Playing the “Treasury Card” to Contest Prison Expansion: Lessons from a Public Criminology Campaign
This article explores how Canadian abolitionists have sought to tap into public anxieties about the economy to contest the further entrenchment of imprisonment through campaigns emphasizing the impact of punishment measures on the pocketbooks of taxpayers. Building on Loader’s discussion on the “treasury card,” the gains and pitfalls encountered during these advocacy efforts are discussed. The article concludes with a discussion on the limits of contesting moral issues such as the infliction of pain through a monetary lens.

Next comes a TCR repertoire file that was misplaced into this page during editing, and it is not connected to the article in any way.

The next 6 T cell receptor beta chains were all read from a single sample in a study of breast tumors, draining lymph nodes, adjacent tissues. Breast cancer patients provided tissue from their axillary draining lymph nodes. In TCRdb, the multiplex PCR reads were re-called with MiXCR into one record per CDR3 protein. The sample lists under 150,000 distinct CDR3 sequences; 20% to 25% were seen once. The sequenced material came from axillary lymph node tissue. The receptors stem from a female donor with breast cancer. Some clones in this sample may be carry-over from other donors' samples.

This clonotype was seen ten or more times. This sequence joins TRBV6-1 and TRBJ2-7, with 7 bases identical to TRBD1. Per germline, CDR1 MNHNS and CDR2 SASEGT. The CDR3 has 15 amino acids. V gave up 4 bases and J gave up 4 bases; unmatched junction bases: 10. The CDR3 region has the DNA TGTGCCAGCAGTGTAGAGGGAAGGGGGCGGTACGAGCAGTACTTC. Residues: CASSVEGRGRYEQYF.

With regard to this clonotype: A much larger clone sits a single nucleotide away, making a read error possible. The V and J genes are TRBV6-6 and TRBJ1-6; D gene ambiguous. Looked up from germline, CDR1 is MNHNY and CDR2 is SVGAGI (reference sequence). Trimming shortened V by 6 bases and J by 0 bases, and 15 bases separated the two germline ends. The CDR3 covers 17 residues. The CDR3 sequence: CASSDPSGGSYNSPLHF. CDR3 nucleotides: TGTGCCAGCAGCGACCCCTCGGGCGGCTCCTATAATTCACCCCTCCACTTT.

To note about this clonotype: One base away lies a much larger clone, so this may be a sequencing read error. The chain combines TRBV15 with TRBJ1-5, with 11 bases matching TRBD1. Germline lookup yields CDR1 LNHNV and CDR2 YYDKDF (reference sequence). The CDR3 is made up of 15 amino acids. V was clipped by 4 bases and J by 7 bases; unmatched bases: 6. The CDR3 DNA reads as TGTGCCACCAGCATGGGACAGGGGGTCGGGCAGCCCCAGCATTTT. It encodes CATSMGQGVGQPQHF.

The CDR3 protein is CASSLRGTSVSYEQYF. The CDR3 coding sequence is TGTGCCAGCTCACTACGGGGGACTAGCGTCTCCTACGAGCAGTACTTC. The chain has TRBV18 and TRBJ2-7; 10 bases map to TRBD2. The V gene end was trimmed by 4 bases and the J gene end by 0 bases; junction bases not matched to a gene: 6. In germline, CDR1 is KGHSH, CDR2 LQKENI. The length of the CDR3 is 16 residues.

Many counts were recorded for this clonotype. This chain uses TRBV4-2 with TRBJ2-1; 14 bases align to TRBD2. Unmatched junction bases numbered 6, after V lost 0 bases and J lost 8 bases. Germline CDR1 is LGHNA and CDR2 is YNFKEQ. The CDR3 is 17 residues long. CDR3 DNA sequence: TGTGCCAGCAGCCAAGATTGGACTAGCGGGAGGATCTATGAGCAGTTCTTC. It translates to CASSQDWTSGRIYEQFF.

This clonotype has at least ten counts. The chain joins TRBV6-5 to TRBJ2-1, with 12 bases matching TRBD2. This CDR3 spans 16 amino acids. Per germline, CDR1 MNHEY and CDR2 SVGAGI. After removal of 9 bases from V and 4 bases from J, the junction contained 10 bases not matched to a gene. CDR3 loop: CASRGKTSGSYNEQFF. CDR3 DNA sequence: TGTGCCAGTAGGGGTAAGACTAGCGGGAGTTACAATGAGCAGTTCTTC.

prison abolitionism–Canada, media, government policy-prisons and penality, public criminology
Citation: Social Justice Vol. 41, No. 3 (2014): 145-167
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